Problems In The Construction Of Index Numbers
Before constructing index numbers a careful thought must be given the following problems:
1. The purpose of the index.
At the very outset the purpose of constructing the index must be very clearly, decided – what the index is to measures and why? There is no all-purpose index. Every index is of limited and particular use. Thus, a price index that is intended to measure consumers’ prices must not include wholesale prices. And if such an index in intended to measure the cost of living of poor families, great care should be taken not to include goods ordinarily used by middle class and upper-income groups.
2. Selection of a base period.
Whenever index numbers are constructed a reference is made to some base period. The base period of an index number (also called the reference period) is the period against which comparisons are made.
(i) The base period should be normal one.
The period that is selected as base should be normal, i.e., it should be free from abnormalities like wars, earthquakes, famines, booms, depressions, etc. However, at times it is really difficult to select year which is normal in al respects – a year which is normal in one respect may be abnormal in another.
(ii) The base period should not be too distant in the past.
It is desirable to have an index based on a fairly recent period, since comparison with a familiar set of circumstances is more helpful than comparison with vaguely remembered conditions.
(iii) Fixed base or chain base.
While selecting the base a decision has to be made as to whether the base shall remain fixed or not, i.e., whether we have a fixed base or chain base index.
3. Selection of number of items.
The items included in an index should be determined by the purpose for which the index is constructed. Every item cannot be included while constructing an index number and hence once has to select a sample. It is also necessary to decide the grade or quality of the items to be included in the index. Index numbers shall give wrong result if at one time one set of qualities is included and at another time another set.
4. Price quotations.
After the commodities have been selected, the next problem is to obtain price quotations for these commodities. It is a will known fact that prices of many commodities vary from place to place and even from shop to shop in the same market. It is impracticable to obtain price quotations from all the places where a commodity is dealt in. A selection must be made of representative places and persons. These places should be those which are well known for trading for that particular commodity.
5. Choice of an Average.
Theoretically speaking, geometric mean is the best average in the construction of index numbers because of following reasons: (i) in the constructions of index number we are concerned with ratios of relative changes and the geometric mean gives equal weights to equal ratio of change; (ii) geometric mean is less susceptible to major variations as a result of violent fluctuations in the values of the individual items; and (iii) index numbers calculated by using the average are reversible and, therefore, base shifting is easily possible. The geometric mean index always satisfies the time reversal test.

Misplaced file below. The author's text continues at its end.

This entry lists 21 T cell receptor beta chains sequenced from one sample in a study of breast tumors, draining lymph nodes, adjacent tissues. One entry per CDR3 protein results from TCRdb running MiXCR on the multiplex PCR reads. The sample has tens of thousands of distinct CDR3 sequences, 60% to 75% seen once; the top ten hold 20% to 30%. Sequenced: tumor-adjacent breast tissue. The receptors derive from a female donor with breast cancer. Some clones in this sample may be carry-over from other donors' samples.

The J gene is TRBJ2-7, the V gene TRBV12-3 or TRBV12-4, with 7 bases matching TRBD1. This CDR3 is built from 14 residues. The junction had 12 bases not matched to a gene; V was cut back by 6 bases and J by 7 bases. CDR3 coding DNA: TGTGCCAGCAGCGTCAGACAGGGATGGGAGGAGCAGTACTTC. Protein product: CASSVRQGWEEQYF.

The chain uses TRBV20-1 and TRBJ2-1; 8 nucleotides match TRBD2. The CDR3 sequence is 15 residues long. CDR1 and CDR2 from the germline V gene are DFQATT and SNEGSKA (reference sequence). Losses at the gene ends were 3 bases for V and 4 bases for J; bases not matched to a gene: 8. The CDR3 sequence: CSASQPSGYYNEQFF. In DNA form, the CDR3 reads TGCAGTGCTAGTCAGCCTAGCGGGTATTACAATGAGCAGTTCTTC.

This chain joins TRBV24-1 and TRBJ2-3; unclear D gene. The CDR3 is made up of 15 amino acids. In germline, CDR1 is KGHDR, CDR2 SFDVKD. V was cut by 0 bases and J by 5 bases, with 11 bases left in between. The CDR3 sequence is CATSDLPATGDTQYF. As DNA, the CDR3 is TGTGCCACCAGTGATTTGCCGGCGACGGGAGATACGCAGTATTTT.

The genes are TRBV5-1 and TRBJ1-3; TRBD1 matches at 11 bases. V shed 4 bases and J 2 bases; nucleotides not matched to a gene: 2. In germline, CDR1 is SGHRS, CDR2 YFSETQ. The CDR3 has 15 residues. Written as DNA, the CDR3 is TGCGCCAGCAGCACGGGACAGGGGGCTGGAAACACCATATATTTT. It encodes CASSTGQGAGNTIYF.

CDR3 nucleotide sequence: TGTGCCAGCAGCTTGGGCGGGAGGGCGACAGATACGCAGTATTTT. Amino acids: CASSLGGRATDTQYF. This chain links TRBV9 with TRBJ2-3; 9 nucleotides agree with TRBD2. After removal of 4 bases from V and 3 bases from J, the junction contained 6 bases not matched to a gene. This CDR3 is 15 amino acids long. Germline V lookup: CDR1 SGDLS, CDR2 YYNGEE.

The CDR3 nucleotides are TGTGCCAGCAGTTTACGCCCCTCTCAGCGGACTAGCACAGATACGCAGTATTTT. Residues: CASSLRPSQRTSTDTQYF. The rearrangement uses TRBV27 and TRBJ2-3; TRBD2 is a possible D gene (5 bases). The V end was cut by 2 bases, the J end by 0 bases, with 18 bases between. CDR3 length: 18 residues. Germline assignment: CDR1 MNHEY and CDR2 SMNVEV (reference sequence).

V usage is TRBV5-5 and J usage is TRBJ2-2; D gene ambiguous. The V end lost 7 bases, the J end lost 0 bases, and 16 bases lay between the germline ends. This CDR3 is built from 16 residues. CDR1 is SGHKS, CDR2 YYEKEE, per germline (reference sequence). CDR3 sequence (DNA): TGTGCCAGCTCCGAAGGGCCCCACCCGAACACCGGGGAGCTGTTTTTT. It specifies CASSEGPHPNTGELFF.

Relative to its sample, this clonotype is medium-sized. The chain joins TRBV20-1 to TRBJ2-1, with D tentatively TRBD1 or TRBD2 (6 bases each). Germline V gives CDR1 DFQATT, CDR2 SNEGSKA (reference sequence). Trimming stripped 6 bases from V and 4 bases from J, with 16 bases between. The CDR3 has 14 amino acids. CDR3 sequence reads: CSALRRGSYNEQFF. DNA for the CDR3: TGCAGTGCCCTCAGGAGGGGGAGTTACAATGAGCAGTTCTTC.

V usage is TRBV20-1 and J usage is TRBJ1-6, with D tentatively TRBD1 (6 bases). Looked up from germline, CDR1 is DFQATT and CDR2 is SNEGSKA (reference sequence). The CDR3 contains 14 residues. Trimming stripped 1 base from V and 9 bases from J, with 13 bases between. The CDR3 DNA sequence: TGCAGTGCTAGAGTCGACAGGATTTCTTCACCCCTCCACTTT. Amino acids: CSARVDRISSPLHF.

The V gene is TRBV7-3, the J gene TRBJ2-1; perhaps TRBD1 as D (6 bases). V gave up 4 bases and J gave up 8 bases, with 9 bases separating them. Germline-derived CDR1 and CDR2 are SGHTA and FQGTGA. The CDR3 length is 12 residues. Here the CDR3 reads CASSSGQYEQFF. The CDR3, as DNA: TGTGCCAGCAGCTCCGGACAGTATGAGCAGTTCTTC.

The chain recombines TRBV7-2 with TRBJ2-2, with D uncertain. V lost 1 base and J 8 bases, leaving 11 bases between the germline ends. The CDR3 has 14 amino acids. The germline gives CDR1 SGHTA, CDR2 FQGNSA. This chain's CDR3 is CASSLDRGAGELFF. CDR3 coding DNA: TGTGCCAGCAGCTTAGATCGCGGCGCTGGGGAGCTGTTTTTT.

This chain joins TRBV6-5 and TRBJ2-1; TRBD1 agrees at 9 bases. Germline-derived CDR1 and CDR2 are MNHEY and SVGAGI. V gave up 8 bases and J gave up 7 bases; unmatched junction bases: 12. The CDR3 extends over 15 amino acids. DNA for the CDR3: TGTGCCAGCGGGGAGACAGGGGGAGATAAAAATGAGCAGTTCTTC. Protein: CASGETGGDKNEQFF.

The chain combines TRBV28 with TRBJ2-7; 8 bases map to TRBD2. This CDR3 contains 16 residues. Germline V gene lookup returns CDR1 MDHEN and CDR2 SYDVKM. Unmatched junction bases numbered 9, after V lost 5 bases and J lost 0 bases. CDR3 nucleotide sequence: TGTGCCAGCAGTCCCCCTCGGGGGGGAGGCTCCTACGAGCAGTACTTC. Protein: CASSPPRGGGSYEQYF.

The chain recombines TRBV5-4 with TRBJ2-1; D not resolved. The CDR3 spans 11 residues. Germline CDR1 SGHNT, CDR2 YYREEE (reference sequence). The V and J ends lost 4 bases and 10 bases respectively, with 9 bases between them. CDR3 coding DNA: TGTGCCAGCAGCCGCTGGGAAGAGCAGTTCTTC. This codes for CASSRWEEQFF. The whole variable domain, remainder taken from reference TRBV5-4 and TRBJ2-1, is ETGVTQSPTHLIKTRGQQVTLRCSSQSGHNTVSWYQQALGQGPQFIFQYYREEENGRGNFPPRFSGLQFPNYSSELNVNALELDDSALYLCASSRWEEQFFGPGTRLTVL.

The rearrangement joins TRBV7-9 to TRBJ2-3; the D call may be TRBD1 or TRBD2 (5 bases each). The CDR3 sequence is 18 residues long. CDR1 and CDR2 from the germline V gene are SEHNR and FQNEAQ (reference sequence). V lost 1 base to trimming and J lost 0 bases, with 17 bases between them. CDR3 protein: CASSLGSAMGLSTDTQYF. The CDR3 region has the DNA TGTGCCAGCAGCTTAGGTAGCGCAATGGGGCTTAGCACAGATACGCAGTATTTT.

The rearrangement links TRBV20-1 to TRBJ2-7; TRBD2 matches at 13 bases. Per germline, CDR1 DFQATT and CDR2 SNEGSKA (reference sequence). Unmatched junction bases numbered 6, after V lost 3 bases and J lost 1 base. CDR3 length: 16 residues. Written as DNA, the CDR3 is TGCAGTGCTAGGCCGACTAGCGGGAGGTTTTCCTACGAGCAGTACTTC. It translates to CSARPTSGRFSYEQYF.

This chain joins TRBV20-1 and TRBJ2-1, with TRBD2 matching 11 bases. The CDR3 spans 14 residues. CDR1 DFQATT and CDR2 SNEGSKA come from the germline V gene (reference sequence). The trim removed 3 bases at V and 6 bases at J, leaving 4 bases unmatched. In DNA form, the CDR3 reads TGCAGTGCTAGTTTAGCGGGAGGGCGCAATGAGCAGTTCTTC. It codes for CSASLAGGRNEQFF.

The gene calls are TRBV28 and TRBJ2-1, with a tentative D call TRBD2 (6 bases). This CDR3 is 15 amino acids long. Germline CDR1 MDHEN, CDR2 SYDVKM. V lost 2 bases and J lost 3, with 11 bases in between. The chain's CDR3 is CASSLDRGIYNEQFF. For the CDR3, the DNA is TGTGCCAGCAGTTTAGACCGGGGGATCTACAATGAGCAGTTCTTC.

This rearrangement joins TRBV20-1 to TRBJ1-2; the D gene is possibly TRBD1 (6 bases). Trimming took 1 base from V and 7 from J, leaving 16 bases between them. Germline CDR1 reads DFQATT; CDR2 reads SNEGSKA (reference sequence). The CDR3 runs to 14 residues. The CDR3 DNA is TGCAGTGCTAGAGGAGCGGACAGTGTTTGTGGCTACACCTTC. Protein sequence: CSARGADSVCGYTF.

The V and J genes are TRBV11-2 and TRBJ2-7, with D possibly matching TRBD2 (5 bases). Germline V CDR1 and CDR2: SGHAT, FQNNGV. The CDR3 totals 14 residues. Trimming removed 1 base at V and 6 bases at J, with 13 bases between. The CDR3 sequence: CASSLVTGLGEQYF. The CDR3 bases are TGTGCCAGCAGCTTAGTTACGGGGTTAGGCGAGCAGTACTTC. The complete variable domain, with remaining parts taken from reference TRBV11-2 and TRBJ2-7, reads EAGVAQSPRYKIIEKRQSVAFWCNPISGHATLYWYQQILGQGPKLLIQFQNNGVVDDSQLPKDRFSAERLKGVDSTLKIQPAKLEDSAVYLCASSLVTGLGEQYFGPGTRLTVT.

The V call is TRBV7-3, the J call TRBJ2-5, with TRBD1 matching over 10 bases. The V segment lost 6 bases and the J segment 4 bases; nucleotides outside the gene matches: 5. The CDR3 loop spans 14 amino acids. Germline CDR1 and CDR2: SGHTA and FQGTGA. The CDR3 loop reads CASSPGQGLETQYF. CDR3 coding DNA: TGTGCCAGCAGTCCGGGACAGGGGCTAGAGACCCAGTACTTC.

6. Selection of appropriate weights.
The problem of selecting suitable weights in quite important and at the same quite difficult to decide. The term ‘weight’ refers to the relative importance and hence it is necessary to devise some suitable method whereby the varying importance of the different items by taken into account. This is done by allocating weights. Thus, in the former case, no specific weights are assigned whereas in the latter case specific weights are assigned to various items. It may be pointed out here that no index is unweighted in strict sense of the term as weights implicitly enter the unweighted indices because we are giving equal importance to all the items and hence weights are unity. It is, therefore, necessary to adopt some importance to all the items and hence weights are unity. It is, therefore, necessary to adopt some suitable method of weighting so that arbitrary and haphazard weights may not affect the results. There are two methods of assigning weights: (i) implicit, and (ii) explicit.
7. Selection of an appropriate formula.
A large number of formulae have been devised for constructing the index. The problem very often is that of selecting the most appropriate formula. The choice of the formula would depend not only on the purpose of the index but also on the data available.
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